While the election confirmed the economic perspective of workers and small businesses, in a lot of ways big business has seen nothing different. In fact, apart from monetary-driven incentives, the two views of dysfunction are very much linked.
While profit gains have generally been solid, many blue-chip companies are posting weak sales growth or outright year-over-year revenue declines, causing worries about their long-term growth prospects. Others are reporting earnings increases driven by factors that don’t reflect sustainable improvements in their business, such as share buybacks and cost-cutting efforts.
Amplifying those concerns is a softening global economic outlook. U.S. multinational firms are now contending with slowing economic growth in key markets like Europe and China, and a strengthening dollar that threatens to further damp revenue by reducing the value of payments collected in foreign currencies when converted into dollars.
Companies that aren’t growing on the topline are going to be inordinately focused on their cost structure. Thus, despite the appearance of certain economic accounts, as companies struggle with revenue labor will struggle with wages and the actual reality of jobs and payrolls. There isn’t any fancy “economics” or statistics needed as that is just basic common sense.
As nominal wages have been flat since the “recovery” began, price changes and perceptions of instability about those price changes work against the economy (not for it as the orthodoxy expects). No matter how you look at the employment market, there is little to show actual acceleration or expansion.
Even the latest estimates of unit employment costs are more concerning than conforming. With wages stuck at 2%, the increase in total employment costs are coming from benefits, particularly healthcare costs. You know where this is heading, especially if revenues consistently fail to live up to something more resembling sustainable growth.
Revenue at S&P 500 companies is on track to grow 3.8% from a year earlier in the third quarter, down from 4.4% in the second and below the 4.8% average of the last five years, according to FactSet. Investors are left wondering how much deeper companies can cut and still wring out further expansion in earnings.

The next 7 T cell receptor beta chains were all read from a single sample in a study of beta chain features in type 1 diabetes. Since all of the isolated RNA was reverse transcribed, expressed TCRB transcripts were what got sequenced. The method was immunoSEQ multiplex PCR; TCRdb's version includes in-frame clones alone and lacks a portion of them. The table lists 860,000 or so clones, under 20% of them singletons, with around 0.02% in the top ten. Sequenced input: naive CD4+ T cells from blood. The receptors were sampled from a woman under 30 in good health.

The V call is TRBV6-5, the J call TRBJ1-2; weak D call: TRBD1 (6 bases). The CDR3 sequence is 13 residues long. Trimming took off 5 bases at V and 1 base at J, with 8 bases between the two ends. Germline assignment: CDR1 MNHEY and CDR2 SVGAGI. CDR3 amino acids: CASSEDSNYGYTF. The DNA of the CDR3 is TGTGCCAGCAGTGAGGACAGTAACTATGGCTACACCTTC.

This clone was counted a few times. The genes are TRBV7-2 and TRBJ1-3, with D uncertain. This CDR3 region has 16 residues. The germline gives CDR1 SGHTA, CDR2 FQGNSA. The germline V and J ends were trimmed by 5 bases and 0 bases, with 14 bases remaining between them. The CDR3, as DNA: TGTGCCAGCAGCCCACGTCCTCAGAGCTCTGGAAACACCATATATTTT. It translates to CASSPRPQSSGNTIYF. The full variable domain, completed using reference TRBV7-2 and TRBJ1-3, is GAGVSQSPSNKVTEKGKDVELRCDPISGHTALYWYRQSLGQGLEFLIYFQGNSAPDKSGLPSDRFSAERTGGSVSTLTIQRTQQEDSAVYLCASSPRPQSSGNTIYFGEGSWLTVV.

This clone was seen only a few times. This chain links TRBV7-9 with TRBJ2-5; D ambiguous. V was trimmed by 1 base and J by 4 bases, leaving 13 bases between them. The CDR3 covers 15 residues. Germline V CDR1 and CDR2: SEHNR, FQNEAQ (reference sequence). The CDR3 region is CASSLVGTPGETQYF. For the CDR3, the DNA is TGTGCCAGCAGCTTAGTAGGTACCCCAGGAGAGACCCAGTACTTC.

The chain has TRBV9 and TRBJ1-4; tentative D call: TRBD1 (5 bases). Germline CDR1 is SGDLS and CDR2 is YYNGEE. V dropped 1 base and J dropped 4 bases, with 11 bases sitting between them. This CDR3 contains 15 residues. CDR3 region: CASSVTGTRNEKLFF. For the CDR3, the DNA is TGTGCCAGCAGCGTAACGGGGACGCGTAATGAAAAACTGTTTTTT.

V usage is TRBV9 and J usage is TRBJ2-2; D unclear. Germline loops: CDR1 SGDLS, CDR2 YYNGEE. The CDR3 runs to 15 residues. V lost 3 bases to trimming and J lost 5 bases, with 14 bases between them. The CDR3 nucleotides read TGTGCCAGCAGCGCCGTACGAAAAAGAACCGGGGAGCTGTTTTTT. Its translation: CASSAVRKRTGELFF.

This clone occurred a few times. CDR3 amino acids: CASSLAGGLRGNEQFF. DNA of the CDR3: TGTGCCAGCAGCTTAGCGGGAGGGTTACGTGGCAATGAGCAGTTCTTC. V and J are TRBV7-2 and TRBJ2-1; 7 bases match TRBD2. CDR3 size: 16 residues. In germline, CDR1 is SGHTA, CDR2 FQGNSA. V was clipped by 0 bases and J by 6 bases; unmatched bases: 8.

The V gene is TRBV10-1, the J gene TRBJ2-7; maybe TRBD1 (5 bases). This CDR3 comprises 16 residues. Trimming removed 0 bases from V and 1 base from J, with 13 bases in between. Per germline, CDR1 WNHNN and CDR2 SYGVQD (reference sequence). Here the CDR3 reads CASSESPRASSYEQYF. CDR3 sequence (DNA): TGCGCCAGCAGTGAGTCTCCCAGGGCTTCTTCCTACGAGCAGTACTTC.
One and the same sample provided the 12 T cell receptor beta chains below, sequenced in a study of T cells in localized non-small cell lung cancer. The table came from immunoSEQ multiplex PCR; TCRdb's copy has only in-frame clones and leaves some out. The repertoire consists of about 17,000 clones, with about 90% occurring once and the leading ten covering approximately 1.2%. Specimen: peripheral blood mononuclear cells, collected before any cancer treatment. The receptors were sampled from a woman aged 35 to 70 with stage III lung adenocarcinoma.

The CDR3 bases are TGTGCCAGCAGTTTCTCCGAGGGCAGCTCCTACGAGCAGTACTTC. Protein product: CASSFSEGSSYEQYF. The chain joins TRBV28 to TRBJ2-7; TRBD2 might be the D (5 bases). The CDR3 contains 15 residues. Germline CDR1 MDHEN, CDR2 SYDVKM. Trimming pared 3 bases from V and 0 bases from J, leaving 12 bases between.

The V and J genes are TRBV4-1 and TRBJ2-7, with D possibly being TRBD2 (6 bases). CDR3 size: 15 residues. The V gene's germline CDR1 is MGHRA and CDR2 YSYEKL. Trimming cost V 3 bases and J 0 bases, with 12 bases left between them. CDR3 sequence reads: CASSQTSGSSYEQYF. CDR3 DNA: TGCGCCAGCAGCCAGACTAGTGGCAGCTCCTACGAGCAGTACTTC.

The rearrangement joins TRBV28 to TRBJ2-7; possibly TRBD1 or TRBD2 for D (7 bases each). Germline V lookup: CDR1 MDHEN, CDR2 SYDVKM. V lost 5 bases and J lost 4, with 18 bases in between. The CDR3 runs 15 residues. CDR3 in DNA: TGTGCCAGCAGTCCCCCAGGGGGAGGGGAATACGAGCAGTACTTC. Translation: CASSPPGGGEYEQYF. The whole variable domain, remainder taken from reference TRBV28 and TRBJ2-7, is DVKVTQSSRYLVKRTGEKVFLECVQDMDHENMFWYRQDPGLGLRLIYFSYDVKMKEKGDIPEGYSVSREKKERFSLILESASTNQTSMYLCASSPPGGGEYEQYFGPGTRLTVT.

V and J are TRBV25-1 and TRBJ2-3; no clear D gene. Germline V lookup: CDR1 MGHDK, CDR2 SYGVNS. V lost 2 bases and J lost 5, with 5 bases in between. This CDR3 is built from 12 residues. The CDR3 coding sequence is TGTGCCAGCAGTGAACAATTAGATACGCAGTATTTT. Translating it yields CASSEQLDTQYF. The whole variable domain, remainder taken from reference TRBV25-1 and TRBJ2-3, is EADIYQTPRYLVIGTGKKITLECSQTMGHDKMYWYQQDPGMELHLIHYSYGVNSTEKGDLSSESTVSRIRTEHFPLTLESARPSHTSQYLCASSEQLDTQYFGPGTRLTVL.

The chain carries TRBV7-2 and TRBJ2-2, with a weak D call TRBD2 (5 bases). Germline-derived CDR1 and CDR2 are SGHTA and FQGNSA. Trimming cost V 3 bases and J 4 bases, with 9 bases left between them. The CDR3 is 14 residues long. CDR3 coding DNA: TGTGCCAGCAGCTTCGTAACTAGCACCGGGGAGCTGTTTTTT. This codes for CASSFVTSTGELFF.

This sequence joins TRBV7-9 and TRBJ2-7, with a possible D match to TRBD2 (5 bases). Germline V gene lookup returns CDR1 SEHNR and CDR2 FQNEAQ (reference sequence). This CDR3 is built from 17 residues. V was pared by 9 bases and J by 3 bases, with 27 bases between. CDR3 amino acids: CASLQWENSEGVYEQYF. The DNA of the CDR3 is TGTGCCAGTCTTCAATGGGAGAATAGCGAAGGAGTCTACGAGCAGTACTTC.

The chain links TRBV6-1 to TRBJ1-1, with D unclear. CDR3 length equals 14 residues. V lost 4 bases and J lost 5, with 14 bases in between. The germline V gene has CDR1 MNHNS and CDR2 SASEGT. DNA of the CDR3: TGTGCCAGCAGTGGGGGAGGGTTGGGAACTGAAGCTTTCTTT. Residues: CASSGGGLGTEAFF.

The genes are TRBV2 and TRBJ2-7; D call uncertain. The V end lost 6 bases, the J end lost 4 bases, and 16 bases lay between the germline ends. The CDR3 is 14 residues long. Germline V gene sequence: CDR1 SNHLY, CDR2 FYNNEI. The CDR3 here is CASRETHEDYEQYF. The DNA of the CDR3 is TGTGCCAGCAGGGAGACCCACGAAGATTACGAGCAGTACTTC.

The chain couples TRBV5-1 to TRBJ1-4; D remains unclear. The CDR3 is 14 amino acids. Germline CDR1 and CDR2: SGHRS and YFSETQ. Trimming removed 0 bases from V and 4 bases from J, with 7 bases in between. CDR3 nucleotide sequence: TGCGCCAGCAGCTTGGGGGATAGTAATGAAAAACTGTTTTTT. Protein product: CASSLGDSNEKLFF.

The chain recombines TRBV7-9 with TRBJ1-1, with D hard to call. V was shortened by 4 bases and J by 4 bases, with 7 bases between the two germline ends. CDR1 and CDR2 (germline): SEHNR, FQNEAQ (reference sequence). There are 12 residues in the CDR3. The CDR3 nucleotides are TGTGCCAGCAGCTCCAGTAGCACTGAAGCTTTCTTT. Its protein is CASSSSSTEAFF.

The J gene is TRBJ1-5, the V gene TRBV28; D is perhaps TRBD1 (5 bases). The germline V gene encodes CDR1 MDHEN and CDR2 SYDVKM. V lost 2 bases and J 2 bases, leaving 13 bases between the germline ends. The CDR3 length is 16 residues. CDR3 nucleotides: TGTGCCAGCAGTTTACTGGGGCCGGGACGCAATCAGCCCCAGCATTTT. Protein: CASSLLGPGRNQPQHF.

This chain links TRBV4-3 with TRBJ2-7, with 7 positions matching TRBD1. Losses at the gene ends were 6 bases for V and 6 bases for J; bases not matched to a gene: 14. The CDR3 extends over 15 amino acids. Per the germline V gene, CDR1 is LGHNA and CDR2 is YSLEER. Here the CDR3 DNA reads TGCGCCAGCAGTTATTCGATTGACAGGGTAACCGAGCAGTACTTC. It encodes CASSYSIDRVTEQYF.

To put that in comparison, revenue growth is typically 7-10% Y/Y; and as WSJ spells out, the last time stock prices were as expensive (my word) as now, revenues were growing at 7%, not 3.8%.
However, this labor problem predates the Great Recession. Going back to the 1990’s, employee output has barely been increasing which means that companies are not actually gaining too much benefit from labor resources (belying, somewhat, the statistical inference of “productivity”).
This one measure of productivity more than suggests that there is little for additional labor to work upon, and that labor is actually and already more costly (in these relative terms) than might otherwise be suggested elsewhere. That would explain in good part the reticence of businesses to add significantly to labor utilization (as well as lack of revenue growth, which again fits together).
In other words, all of this is another way of saying “secular stagnation.” Orthodox economists will puzzle over its causation because that’s what they do, but there is no real mystery here. Financialization is a penalty and the longer it goes the more the economic foundation erodes. This is attrition no matter what your own personal perspective.
Perhaps the biggest attrition for the Democrats has been among middle-class voters employed in the private sector, particularly small property and business owners. In the 1980s and 1990s, middle- and working-class people benefited from economic expansions, garnering about half the gains; in the current recovery almost all benefits have gone to the top one percent, particularly the wealthiest sliver of that rarified group.
That is the rarified work of serial bubbles, presenting an “answer” to not just more than a a decade of economic dissatisfaction but also the political football of “inequality” and rising Marxists. Bubbles were never a full part of Keynes, but that does not mean they are inconsistent with Keynesian means to achieve the ends of activity for the sake of activity. Resources allocated and conducted under these strained conditions is never going to be efficient enough to maintain a healthy potential trajectory let alone actual economic reality. As William Galston (also writing in WSJ) noticed all the way back in September, previewing electoral distance and elitist misanthropy:
More than five years after the official end of the recession, the Public Religion Research Institute finds, only 21% of Americans believe the recession has ended.
That is a nod not just against the recovery idea but how the “rule of bubbles”, serial as they are apparently now, is corrosive. What makes these results (everything contained here, not just the surveys) more alarming is that this all is taking place in 2014 amid record stock prices, an appearance that reaches into every single variable in this tattered orthodox equation.